Free time…is essential for basic dignity; to care for ourselves and our communities, we need time away from generating profit for employers. Just as importantly, we need it to realize our human potential. Our ability to think independently, experience romance, nurture friendships, and pursue our own curiosities and passions requires time that is ours, time that belongs neither to the boss nor the market. At its core, the campaign for fewer working hours is about liberation, both individually and collectively.

Today, however, with wages flat and precarious employment often the norm, many people, particularly those at the beginning of their working lives, no longer toil under the illusion that putting in more time is the key to dignity and happiness. How could it be, when decent pensions are a thing of the past? When the boundaries between working and non-working time require constant negotiation? When the push and pull of whether to work more is always on our minds — whether to pick up one more Lyft fare, whether to cover an extra shift at the hospital, whether to agree to grade fifty psych 101 exams over the weekend?

What will you do with your surplus?

Seth Godin on his blog:

If you have a safe place to sleep, reasonable health and food in the fridge, you’re probably living with surplus. You have enough breathing room to devote an hour to watching TV, or having an argument you don’t need to have, or simply messing around online. You have time and leverage and technology and trust.

For many people, this surplus is bigger than any human on Earth could have imagined just a hundred years ago.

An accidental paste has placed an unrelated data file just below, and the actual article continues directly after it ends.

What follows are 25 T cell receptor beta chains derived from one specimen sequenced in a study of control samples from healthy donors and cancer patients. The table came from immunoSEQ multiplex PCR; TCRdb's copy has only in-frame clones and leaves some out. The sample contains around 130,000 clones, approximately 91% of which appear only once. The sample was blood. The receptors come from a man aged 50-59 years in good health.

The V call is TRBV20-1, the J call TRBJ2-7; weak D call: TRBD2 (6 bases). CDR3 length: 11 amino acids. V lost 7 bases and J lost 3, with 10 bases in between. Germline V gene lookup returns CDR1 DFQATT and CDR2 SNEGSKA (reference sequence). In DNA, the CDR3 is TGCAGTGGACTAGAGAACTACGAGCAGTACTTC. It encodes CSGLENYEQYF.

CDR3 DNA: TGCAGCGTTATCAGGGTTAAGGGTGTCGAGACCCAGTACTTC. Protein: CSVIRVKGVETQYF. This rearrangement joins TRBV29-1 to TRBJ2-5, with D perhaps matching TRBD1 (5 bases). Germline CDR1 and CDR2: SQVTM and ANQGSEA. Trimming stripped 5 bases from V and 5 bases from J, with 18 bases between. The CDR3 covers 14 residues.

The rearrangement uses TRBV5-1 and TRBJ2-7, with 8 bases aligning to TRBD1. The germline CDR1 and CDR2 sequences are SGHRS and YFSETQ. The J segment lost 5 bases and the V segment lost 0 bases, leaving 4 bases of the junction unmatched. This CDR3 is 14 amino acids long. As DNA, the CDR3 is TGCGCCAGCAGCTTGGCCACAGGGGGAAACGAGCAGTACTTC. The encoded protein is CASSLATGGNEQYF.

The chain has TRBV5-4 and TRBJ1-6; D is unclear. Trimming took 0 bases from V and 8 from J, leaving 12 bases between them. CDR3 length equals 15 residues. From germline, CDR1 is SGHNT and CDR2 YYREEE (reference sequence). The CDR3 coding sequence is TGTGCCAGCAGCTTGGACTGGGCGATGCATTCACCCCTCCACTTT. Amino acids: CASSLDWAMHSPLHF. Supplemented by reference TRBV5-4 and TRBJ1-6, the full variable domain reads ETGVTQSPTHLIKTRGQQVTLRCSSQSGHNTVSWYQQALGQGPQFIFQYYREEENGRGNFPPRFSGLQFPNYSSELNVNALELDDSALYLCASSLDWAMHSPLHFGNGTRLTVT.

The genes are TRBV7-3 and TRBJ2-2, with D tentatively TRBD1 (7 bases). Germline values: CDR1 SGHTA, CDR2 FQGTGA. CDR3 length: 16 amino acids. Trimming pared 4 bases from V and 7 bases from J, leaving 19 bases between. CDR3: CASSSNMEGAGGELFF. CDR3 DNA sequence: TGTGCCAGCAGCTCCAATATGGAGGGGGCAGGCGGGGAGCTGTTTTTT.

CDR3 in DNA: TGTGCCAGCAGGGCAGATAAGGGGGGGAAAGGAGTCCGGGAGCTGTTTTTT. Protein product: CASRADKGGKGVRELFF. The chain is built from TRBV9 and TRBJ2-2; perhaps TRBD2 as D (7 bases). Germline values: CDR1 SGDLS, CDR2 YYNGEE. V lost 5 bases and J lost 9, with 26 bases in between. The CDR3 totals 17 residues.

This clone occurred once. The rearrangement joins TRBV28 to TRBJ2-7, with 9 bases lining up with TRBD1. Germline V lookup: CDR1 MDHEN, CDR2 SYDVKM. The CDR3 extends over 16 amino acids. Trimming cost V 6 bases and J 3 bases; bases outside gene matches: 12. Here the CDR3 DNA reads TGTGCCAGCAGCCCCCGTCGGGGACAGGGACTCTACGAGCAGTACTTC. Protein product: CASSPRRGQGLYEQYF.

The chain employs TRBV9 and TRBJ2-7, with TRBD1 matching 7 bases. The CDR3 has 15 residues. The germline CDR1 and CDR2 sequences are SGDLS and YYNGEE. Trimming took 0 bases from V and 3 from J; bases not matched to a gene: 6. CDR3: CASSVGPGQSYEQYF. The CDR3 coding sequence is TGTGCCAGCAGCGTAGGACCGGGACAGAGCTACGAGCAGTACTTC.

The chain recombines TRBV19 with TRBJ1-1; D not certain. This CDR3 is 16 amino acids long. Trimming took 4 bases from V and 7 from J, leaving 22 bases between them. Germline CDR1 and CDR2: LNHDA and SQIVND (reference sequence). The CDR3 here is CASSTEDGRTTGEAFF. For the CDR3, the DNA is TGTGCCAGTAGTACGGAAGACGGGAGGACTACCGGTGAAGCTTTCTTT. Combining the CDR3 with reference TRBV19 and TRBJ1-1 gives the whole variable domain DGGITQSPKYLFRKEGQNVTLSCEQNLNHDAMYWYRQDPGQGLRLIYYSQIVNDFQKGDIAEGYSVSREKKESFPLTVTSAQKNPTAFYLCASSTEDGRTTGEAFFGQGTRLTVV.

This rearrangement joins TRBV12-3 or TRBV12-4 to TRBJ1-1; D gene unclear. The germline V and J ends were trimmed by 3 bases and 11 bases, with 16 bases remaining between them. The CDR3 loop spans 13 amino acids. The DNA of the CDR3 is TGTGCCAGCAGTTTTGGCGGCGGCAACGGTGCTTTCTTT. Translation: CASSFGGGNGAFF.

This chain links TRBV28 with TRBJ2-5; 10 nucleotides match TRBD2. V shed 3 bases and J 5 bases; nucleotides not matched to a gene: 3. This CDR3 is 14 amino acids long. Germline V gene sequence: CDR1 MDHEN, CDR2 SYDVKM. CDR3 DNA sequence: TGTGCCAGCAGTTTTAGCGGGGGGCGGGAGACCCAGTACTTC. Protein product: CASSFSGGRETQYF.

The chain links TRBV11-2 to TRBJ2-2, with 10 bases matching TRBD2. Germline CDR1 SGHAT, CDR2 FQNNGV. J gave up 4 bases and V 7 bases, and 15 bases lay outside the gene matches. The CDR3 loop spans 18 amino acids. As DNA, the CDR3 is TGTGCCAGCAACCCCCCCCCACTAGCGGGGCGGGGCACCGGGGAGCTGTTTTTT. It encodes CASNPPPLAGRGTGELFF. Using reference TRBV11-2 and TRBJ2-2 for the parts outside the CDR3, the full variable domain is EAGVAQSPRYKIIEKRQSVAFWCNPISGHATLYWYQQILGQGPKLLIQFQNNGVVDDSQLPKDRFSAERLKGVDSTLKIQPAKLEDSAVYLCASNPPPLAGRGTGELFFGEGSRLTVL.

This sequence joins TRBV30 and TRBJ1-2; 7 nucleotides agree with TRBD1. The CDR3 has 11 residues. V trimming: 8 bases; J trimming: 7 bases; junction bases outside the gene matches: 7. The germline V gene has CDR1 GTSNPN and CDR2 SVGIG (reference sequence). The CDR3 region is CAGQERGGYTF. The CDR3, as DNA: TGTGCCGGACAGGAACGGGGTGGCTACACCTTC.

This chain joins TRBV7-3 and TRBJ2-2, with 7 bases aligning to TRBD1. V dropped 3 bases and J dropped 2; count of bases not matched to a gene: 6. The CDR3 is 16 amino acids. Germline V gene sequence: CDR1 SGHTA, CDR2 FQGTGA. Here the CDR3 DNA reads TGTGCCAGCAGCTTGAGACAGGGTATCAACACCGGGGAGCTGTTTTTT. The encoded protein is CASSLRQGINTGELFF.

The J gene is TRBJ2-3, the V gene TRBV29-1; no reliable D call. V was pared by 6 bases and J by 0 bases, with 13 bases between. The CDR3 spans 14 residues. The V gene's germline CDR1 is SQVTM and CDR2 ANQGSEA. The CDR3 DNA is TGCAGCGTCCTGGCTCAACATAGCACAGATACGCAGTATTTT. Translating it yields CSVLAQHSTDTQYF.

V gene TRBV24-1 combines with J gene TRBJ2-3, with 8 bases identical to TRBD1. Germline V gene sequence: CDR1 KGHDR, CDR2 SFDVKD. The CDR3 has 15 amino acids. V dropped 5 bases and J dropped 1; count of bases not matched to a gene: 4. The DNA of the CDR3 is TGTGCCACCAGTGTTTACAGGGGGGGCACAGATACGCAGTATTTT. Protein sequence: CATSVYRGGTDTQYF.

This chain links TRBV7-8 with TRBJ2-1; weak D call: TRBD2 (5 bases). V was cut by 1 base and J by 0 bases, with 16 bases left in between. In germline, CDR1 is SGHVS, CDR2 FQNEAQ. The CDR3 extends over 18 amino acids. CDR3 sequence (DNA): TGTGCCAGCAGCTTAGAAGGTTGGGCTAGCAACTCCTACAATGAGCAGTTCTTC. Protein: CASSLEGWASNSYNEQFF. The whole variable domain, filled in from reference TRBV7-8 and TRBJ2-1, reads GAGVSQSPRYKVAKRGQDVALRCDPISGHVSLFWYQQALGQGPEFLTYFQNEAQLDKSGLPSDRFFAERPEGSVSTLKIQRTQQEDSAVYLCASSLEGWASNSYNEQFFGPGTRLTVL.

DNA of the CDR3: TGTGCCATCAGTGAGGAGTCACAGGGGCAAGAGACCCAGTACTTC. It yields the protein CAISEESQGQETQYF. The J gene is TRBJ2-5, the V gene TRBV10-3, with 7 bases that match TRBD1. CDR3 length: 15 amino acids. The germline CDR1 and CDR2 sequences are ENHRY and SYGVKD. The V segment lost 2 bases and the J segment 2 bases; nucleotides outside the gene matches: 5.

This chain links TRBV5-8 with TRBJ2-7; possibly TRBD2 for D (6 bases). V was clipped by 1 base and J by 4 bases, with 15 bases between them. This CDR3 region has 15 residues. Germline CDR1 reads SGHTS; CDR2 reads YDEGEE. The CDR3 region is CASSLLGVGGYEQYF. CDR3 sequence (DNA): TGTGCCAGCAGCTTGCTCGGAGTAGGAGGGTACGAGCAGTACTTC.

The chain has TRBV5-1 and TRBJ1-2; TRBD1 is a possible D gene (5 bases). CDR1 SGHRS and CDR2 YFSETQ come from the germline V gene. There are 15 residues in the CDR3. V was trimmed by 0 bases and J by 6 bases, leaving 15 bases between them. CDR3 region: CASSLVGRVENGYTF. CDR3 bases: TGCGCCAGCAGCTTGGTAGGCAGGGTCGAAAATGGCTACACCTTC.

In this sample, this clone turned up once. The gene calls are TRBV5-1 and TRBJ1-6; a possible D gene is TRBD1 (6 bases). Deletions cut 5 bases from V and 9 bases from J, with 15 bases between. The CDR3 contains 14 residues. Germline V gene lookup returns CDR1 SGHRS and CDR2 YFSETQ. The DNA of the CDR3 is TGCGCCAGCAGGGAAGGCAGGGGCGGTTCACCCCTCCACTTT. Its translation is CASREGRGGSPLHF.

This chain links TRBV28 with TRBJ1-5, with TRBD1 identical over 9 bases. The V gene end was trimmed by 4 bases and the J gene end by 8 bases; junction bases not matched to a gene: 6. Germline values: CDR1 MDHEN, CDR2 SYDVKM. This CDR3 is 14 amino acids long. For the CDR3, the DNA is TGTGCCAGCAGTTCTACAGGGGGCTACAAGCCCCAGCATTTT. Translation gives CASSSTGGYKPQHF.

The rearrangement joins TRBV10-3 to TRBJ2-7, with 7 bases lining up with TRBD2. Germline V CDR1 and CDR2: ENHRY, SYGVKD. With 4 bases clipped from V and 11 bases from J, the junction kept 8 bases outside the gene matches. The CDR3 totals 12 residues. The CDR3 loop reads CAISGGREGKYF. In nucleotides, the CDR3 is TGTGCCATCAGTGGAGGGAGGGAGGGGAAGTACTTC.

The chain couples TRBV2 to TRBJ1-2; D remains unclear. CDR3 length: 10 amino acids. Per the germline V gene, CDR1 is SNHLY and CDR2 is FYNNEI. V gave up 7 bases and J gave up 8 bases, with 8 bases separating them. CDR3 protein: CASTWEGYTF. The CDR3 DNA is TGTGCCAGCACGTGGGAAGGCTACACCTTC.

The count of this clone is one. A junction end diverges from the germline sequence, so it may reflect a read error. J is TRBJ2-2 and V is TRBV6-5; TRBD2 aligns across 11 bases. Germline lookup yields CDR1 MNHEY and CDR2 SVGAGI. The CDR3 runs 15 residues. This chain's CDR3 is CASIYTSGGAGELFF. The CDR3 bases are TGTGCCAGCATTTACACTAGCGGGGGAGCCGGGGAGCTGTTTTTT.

What will you spend it on?

If you’re not drowning, you’re a lifeguard.

I’ve been thinking this a lot. Patricia and I both have moments when we feel very guilty about our surplus of time and money that allows us to travel indefinitely. While we are both working on other projects, I couldn’t say either of mine are lifeguard duty.

This morning, I read about a woman from Vigo who helps refugees without ever leaving her couch.

How can we be lifeguards?

How to Win Against Big Soda

Anna Lappé and Christina Bronsing-Lazalde in The New York Times:

We have only recently awakened to the alarm bell of sugary drinks. For years, these drinks were flagged for “empty calories” that lead to weight gain. Today, the public health community understands that consuming sugar — particularly in liquid form — increases risks of serious health conditions, such as heart disease, Type 2 diabetes and nonalcoholic fatty liver disease, not to mention tooth decay. A 2010 study found that consuming just one to two sugary drinks a day increases your risk of developing diabetes by 26 percent.

While sugar is everywhere — in cookies and crackers, breads and pasta sauce — the single largest source in the American diet is sugary drinks. A 20-ounce Coca-Cola contains 65 grams of added sugar, significantly exceeding the American Heart Association’s daily maximum recommendation for adult women, 25 grams, and adult men, 36 grams.

It’s not hyperbolic to claim that sugary drinks pose a major public health threat. Nationally, we spent $245 billion on diabetes medical costs in 2012. By 2030 we could be spending as much as $818 billion on the direct medical costs of heart disease. Both illnesses are associated with the consumption of sugary drinks.